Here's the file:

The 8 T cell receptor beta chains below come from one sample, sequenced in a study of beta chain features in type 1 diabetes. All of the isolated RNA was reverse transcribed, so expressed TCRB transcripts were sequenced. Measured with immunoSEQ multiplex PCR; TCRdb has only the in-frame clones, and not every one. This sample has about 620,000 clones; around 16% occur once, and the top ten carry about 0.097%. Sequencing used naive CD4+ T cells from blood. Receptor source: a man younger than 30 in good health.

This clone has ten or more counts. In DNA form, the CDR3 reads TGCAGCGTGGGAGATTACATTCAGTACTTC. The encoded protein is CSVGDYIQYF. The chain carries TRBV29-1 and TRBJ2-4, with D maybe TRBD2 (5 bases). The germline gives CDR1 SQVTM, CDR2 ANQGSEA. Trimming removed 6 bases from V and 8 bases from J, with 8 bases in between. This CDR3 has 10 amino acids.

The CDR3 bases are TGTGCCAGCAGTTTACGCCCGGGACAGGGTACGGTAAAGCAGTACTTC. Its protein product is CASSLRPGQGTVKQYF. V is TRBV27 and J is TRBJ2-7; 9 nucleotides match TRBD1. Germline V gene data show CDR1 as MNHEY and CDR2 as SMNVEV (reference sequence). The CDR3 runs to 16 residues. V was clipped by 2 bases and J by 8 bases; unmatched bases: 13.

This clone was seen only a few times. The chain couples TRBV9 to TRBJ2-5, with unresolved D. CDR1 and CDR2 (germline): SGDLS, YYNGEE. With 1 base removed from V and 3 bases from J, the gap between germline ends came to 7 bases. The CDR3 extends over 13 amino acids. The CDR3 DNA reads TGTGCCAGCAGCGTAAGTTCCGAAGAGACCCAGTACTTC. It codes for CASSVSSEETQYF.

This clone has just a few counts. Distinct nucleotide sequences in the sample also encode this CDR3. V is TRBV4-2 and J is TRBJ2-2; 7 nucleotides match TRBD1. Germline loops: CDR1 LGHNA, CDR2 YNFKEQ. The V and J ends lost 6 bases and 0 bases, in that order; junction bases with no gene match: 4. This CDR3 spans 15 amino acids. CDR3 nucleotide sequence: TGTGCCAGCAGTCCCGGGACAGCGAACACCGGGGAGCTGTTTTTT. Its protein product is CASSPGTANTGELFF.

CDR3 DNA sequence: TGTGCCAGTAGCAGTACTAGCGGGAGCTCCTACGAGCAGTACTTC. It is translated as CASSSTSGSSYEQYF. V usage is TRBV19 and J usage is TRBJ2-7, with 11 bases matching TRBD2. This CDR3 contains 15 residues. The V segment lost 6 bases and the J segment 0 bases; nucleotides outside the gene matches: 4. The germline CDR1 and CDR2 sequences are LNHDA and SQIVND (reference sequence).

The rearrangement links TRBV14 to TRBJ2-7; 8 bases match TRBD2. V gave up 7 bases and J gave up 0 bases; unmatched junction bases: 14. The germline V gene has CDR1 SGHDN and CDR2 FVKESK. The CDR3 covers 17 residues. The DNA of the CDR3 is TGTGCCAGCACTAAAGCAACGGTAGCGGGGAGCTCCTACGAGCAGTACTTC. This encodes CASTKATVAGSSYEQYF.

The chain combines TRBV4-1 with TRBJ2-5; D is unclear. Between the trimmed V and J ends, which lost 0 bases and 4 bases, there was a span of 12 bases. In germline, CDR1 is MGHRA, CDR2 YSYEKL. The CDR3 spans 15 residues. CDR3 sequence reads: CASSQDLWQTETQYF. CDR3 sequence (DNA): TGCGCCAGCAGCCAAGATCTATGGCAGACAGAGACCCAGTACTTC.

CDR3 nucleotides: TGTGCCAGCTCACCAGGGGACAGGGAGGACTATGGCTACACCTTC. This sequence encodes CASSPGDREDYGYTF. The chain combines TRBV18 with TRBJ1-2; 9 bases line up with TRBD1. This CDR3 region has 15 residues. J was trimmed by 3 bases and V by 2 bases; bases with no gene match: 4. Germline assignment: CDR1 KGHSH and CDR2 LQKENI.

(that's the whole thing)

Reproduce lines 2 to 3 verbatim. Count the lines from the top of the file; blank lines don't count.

This clone has ten or more counts. In DNA form, the CDR3 reads TGCAGCGTGGGAGATTACATTCAGTACTTC. The encoded protein is CSVGDYIQYF. The chain carries TRBV29-1 and TRBJ2-4, with D maybe TRBD2 (5 bases). The germline gives CDR1 SQVTM, CDR2 ANQGSEA. Trimming removed 6 bases from V and 8 bases from J, with 8 bases in between. This CDR3 has 10 amino acids.

The CDR3 bases are TGTGCCAGCAGTTTACGCCCGGGACAGGGTACGGTAAAGCAGTACTTC. Its protein product is CASSLRPGQGTVKQYF. V is TRBV27 and J is TRBJ2-7; 9 nucleotides match TRBD1. Germline V gene data show CDR1 as MNHEY and CDR2 as SMNVEV (reference sequence). The CDR3 runs to 16 residues. V was clipped by 2 bases and J by 8 bases; unmatched bases: 13.